What the fudge is this about?
The day to day experience of being your own boss (which is a a lie in itself, because when you’re self-employed – every client is your boss) tends to fluctuate between two states:
The shit, and just shit.
The former generally comprises: the creative freedom you enjoy, luxury of flexible work hours, complete isolation from other denizens of the human race (an arguable definition, if you’ve ever worked with web developers) and the general privilege/horror of having relatively absolute power over your own financial destiny.
The latter, on the other hand, is almost universally a case of money. Specifically, when you’re owed some.
It sucks. It sucks massive, hairy, crust-ridden donkey balls to have your financial security jeopardised by not being paid, regardless of whether the reasons are understandable or utter poppy cock.
While freelancing is no longer my primary source of income, it has been in previous years and remains a significant contributor. As such, I’ve found myself in this position on several occasions, so believe my experiences and approaches to resolution might be useful to people who are in a similar situation.
Each article in this feature will be based around a particular excuse, reason or general response I’ve been given for not getting paid. For the sake of empathy, I will then discuss how I felt like responding, followed by how I actually responded and what I learned from the experience that better equipped me, moving forward.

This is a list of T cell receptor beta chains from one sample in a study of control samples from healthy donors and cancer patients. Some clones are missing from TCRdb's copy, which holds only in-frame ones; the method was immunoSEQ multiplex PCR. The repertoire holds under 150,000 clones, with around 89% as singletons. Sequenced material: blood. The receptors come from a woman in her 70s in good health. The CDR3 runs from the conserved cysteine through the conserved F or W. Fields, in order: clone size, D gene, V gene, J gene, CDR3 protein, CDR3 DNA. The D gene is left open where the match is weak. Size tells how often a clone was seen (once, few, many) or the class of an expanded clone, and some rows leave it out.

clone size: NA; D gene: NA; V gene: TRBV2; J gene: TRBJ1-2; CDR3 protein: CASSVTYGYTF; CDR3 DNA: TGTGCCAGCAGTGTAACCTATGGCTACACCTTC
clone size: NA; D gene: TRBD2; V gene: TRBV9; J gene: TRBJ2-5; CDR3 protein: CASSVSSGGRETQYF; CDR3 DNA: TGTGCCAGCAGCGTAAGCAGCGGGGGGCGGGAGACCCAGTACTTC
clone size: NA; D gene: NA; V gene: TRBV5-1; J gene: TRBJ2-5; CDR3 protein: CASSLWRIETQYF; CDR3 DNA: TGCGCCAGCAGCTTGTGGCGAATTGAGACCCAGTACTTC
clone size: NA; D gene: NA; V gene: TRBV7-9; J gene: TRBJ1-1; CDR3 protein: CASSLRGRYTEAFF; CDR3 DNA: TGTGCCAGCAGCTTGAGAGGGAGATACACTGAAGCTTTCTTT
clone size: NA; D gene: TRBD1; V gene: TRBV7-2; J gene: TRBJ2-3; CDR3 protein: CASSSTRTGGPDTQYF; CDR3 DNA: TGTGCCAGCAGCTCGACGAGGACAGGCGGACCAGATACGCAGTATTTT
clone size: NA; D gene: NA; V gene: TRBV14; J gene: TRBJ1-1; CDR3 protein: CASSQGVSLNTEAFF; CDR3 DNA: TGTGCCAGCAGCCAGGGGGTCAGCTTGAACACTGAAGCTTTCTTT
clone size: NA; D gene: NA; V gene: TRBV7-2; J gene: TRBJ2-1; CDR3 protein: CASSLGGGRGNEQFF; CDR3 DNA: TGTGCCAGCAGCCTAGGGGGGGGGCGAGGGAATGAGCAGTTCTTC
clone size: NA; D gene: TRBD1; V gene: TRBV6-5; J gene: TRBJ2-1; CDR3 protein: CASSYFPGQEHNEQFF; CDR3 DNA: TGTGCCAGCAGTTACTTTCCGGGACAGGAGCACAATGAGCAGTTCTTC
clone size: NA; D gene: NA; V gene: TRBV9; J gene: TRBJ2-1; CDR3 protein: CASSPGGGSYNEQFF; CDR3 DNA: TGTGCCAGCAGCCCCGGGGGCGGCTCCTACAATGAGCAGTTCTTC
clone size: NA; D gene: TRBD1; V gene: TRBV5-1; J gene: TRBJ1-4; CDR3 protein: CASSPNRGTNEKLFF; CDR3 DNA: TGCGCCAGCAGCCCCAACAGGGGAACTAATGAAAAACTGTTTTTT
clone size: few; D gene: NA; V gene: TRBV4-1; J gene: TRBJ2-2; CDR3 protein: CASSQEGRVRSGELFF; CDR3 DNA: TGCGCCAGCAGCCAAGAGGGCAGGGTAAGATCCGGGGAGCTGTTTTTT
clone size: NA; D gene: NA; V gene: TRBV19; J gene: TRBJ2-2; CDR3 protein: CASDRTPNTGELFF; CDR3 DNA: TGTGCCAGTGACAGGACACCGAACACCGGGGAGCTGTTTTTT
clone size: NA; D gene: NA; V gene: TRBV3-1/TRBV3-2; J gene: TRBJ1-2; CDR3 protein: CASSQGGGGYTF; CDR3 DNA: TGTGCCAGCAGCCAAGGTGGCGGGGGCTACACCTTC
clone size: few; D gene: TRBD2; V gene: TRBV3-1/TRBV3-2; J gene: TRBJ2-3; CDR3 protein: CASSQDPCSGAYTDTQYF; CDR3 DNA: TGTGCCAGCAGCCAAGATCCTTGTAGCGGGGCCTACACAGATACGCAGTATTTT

I will just highlight now, that these cases are the vast minority of my client interactions.
Likewise, these don’t include clients who are open and transparent should cash-flow problems occur (people with whom you can reach an understanding mutually agreeable solution), although I will touch on those instances towards the end.
I emphasise this simply because I’m aware of the fact that my penchant for cynicism and expressing my distastes with (attemptedly) great dramatic flair, can give the incorrect impression that such instances comprise the majority of my day to day dealings.
They do not – they just make for more entertaining and measurably useful stories.
The law is on your side
I will also prefix these articles by saying that many of the headaches involved with running your own business or working as a freelancer, can be mitigated through the use of an incredible concept, known in layman’s terms as – writing on paper.
Estimates, quotes, timesheets, terms and conditions, contracts, these are all things that take a bit of time when you’re starting out, but will save you much more in the long run because they’ll put the law on your side.
Because good guys don’t finish last – fools do
Noble as you might feel for settling on a gentleman’s agreement, verbal contract or your own trust in the human race – such things give you little, if any form of a leg upon which to stand should you find yourself facing the prospect of undertaking legal proceedings.
I did that for longer than was wise to and I never felt noble – just a tit, with no mates and rubbish shoes.
In addition to being poor, you’ll feel shameful, disappointed and an absolute failure, all feelings which belong in the bedroom – not your job.